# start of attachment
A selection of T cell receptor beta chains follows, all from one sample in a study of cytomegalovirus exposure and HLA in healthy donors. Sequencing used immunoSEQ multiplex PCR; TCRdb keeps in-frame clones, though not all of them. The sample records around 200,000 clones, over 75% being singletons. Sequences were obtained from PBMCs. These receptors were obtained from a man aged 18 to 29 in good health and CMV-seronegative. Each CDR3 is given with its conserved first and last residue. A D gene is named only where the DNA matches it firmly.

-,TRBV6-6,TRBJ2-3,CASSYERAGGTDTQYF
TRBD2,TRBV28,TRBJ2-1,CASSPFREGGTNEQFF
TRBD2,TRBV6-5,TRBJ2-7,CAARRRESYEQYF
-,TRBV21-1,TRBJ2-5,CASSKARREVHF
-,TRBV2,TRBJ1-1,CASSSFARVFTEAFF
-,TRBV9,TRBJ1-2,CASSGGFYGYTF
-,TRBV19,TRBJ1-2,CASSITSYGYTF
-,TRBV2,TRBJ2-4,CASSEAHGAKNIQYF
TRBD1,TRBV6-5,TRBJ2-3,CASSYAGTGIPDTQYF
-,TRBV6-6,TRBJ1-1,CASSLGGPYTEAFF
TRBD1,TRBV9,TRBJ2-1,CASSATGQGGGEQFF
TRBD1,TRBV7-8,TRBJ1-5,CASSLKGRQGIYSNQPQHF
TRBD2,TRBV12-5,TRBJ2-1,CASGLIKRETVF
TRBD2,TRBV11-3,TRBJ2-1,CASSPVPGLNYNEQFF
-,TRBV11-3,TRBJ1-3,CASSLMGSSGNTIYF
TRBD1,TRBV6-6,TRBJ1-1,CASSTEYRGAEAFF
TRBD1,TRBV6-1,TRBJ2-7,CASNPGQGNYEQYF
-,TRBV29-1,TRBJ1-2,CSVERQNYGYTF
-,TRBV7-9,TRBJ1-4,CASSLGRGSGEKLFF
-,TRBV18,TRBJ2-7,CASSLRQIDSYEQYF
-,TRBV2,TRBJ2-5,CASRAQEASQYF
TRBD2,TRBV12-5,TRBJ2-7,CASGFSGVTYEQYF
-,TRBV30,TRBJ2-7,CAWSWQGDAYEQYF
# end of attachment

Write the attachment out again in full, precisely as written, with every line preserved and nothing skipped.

A selection of T cell receptor beta chains follows, all from one sample in a study of cytomegalovirus exposure and HLA in healthy donors. Sequencing used immunoSEQ multiplex PCR; TCRdb keeps in-frame clones, though not all of them. The sample records around 200,000 clones, over 75% being singletons. Sequences were obtained from PBMCs. These receptors were obtained from a man aged 18 to 29 in good health and CMV-seronegative. Each CDR3 is given with its conserved first and last residue. A D gene is named only where the DNA matches it firmly.

-,TRBV6-6,TRBJ2-3,CASSYERAGGTDTQYF
TRBD2,TRBV28,TRBJ2-1,CASSPFREGGTNEQFF
TRBD2,TRBV6-5,TRBJ2-7,CAARRRESYEQYF
-,TRBV21-1,TRBJ2-5,CASSKARREVHF
-,TRBV2,TRBJ1-1,CASSSFARVFTEAFF
-,TRBV9,TRBJ1-2,CASSGGFYGYTF
-,TRBV19,TRBJ1-2,CASSITSYGYTF
-,TRBV2,TRBJ2-4,CASSEAHGAKNIQYF
TRBD1,TRBV6-5,TRBJ2-3,CASSYAGTGIPDTQYF
-,TRBV6-6,TRBJ1-1,CASSLGGPYTEAFF
TRBD1,TRBV9,TRBJ2-1,CASSATGQGGGEQFF
TRBD1,TRBV7-8,TRBJ1-5,CASSLKGRQGIYSNQPQHF
TRBD2,TRBV12-5,TRBJ2-1,CASGLIKRETVF
TRBD2,TRBV11-3,TRBJ2-1,CASSPVPGLNYNEQFF
-,TRBV11-3,TRBJ1-3,CASSLMGSSGNTIYF
TRBD1,TRBV6-6,TRBJ1-1,CASSTEYRGAEAFF
TRBD1,TRBV6-1,TRBJ2-7,CASNPGQGNYEQYF
-,TRBV29-1,TRBJ1-2,CSVERQNYGYTF
-,TRBV7-9,TRBJ1-4,CASSLGRGSGEKLFF
-,TRBV18,TRBJ2-7,CASSLRQIDSYEQYF
-,TRBV2,TRBJ2-5,CASRAQEASQYF
TRBD2,TRBV12-5,TRBJ2-7,CASGFSGVTYEQYF
-,TRBV30,TRBJ2-7,CAWSWQGDAYEQYF